The World Chess Federation, which is officially known as FIDE, an acronym for Federation Internationale des Echecs, is responsible for the official chess rules, also called laws of chess. These rules govern the basic movements of the pieces, the equipment used and the conduct of players at world competitions. As of 2015, the official laws of chess are those adopted at the 84th FIDE Congress, implemented in July 2014.
The norms for the basic movements of chess have not substantially changed since the 19th century. Chess is a two-players game, with a goal to checkmate the opponent's king and win the game. A player checkmates if she can capture the opponent's king with one of her pieces, and the opponent cannot legally move the king. If neither player can checkmate the opponent's king, the game is drawn.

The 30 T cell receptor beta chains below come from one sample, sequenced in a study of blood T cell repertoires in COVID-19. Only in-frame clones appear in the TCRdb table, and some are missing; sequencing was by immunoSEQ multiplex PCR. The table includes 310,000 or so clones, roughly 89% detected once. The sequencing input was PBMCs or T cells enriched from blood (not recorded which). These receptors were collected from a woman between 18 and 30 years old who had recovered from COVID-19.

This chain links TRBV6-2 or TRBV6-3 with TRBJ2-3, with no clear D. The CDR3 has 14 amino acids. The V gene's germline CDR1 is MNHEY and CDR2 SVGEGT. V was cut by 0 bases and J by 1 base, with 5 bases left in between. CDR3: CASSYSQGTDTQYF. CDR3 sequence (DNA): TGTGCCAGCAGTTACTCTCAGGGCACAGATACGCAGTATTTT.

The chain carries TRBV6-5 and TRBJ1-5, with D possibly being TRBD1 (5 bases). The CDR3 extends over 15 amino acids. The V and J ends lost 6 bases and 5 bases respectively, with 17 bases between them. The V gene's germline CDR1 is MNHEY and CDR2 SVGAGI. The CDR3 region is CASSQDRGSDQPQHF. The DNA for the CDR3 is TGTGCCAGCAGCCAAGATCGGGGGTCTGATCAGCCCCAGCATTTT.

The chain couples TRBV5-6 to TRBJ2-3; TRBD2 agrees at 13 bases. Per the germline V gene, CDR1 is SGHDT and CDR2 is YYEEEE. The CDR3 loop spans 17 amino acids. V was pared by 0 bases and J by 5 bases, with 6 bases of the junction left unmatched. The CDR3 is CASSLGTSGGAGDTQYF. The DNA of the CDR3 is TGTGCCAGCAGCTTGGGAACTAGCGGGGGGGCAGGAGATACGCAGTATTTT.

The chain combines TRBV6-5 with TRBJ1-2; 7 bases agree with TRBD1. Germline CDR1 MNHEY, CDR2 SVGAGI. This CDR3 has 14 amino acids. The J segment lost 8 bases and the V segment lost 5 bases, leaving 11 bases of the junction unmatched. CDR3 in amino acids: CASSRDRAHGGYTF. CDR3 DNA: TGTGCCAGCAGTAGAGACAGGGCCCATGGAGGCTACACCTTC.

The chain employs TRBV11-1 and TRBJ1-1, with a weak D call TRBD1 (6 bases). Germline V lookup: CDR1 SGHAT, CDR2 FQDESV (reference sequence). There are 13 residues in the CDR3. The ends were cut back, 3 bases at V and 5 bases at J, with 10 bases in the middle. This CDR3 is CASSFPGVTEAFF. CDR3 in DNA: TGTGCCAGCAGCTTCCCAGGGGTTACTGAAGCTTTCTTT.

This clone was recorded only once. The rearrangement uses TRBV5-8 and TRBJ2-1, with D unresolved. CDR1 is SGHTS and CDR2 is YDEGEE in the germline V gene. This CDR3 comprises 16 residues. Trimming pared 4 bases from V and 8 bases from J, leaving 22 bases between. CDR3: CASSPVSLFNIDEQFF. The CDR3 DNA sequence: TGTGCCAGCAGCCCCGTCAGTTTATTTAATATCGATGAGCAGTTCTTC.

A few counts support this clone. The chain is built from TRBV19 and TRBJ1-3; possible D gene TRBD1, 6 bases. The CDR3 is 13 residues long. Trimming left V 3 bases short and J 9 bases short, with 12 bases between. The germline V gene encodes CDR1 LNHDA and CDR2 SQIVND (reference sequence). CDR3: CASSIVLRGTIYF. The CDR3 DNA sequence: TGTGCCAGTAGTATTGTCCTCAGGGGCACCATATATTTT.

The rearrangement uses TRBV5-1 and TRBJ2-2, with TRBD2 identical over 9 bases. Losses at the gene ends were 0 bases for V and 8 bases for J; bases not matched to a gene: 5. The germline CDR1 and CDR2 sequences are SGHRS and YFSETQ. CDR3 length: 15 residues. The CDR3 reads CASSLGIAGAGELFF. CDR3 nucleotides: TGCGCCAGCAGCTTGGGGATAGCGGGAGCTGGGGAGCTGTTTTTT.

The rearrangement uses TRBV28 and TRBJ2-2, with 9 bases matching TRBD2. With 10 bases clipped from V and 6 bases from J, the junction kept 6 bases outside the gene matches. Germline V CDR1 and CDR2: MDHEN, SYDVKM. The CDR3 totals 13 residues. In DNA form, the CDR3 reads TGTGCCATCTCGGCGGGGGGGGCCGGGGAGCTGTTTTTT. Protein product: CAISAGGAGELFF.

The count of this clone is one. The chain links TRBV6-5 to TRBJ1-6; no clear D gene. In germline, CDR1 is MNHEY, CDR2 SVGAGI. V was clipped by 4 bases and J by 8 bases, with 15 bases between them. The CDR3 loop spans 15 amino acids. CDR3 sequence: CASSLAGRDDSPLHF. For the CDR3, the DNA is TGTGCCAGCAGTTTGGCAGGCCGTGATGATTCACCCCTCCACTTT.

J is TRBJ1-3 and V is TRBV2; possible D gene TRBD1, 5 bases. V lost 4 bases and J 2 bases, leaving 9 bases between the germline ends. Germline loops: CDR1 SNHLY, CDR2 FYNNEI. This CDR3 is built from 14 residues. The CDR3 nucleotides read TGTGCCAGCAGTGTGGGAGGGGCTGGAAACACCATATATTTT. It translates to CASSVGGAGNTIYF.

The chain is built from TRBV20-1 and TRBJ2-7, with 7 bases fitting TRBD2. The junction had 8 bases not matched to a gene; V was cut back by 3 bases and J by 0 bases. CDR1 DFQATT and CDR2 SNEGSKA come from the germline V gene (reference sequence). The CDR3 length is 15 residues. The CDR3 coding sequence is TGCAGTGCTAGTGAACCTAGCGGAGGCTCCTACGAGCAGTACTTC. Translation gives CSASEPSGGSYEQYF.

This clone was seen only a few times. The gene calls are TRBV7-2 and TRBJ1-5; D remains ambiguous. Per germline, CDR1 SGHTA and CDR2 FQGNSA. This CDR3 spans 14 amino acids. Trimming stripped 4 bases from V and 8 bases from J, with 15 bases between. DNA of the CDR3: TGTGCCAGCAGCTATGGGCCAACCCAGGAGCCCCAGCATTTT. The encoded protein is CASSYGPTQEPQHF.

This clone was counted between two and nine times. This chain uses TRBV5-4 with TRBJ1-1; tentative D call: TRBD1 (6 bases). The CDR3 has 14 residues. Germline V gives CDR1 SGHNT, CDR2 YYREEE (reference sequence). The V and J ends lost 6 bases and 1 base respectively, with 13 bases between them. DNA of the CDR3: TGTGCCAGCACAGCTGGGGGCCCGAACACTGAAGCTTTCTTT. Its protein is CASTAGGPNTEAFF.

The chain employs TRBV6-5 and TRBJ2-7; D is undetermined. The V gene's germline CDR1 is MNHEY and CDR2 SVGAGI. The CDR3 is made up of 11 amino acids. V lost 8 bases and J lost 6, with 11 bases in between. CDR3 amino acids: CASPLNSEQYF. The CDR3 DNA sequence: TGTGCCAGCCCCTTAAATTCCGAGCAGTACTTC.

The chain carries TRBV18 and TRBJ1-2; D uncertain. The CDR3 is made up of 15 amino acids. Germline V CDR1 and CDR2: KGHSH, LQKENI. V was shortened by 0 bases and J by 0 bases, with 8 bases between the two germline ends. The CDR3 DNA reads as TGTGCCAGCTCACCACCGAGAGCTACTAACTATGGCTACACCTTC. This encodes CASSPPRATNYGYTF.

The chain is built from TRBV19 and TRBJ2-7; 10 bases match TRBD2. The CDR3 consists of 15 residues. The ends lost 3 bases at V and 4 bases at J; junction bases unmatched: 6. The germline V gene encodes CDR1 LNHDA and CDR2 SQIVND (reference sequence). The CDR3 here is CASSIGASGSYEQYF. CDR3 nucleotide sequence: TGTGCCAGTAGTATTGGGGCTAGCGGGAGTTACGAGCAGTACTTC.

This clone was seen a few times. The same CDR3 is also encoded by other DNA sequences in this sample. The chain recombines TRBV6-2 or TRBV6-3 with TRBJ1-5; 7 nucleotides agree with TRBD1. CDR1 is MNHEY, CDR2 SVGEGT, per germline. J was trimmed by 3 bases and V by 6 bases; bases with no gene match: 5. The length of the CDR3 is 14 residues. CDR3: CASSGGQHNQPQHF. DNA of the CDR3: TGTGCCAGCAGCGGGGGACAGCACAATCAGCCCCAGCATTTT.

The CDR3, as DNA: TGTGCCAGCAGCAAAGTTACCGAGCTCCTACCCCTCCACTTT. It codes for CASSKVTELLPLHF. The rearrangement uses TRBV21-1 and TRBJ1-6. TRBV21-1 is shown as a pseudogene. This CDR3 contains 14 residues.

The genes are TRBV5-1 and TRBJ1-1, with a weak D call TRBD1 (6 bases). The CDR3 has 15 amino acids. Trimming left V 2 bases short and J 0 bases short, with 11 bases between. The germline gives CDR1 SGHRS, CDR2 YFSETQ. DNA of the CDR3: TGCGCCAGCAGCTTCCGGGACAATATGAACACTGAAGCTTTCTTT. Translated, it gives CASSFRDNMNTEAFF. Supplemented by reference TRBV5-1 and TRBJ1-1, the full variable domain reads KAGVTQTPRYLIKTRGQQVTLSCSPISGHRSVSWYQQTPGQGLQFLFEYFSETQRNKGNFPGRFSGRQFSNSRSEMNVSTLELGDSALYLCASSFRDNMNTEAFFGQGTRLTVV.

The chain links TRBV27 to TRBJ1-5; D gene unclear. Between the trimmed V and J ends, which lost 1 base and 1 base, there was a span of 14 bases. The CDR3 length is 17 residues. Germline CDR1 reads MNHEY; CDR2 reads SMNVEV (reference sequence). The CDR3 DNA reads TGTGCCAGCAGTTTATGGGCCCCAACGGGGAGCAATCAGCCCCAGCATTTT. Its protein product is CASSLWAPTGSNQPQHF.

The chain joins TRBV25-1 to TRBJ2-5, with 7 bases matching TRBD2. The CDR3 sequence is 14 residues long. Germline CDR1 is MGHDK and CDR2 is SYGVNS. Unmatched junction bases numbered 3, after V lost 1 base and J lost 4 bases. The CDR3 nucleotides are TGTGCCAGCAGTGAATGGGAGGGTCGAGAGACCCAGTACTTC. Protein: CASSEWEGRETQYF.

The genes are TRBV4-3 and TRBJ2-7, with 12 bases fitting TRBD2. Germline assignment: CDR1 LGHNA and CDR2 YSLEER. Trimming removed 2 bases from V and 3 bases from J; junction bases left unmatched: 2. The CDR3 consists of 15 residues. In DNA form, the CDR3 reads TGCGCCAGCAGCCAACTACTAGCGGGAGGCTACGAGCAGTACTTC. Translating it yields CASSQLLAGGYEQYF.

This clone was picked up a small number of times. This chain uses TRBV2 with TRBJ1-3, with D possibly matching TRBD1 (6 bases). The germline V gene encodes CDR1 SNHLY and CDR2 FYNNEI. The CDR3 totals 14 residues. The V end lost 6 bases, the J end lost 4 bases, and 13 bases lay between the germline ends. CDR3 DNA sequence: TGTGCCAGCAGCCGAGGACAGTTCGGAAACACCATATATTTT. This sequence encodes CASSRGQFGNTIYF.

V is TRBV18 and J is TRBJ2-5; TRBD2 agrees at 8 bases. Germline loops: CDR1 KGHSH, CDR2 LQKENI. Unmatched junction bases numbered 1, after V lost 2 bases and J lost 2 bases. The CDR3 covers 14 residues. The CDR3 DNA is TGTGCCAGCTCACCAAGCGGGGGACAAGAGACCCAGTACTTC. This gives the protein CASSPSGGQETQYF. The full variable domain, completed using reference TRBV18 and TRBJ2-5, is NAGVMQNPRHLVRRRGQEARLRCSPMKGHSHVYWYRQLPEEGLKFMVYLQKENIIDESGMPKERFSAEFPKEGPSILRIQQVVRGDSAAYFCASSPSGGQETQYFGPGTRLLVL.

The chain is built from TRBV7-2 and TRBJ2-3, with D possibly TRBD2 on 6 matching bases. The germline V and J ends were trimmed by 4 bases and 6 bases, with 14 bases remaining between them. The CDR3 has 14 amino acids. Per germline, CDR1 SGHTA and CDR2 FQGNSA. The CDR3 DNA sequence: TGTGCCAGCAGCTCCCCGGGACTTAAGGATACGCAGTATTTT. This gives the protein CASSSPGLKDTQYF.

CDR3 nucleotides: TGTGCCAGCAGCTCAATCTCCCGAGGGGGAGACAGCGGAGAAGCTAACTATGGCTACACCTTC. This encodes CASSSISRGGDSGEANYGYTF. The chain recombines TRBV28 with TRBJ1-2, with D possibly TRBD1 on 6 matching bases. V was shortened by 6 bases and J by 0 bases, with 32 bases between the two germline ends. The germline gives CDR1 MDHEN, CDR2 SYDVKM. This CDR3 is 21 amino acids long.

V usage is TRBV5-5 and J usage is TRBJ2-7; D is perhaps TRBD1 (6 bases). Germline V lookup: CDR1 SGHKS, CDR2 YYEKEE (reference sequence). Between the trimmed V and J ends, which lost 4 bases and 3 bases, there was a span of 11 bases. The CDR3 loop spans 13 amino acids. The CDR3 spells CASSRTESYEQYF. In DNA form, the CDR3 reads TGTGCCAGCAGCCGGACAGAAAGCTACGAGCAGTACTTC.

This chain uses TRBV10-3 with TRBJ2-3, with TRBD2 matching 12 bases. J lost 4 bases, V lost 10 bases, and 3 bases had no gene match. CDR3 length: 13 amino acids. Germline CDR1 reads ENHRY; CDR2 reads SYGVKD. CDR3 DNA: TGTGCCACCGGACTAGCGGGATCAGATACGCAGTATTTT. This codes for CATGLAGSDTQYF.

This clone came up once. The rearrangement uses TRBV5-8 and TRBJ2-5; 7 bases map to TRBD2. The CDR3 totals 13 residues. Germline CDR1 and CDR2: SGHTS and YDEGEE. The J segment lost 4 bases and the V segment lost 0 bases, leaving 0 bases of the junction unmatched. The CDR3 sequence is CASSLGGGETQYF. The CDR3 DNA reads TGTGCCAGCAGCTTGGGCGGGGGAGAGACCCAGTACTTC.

There are two sets of 16 pieces each; one set is black and the other is white. Each player starts the game with one of these sets, which contain eight pawns, two knights, two bishops, two rooks, a queen and a king. The pieces are displayed on the chessboard, and each player takes turns to move one piece to any other square on the chessboard that is not occupied by a piece of the same color. If a player moves a piece to a square that was occupied by a piece of the other color, she captures the latter piece, taking it out of the game. The FIDE official chess rules also regulate how to proceed at chess competitions, including the use of the chessclock, the role of the arbiter and the recording of the moves.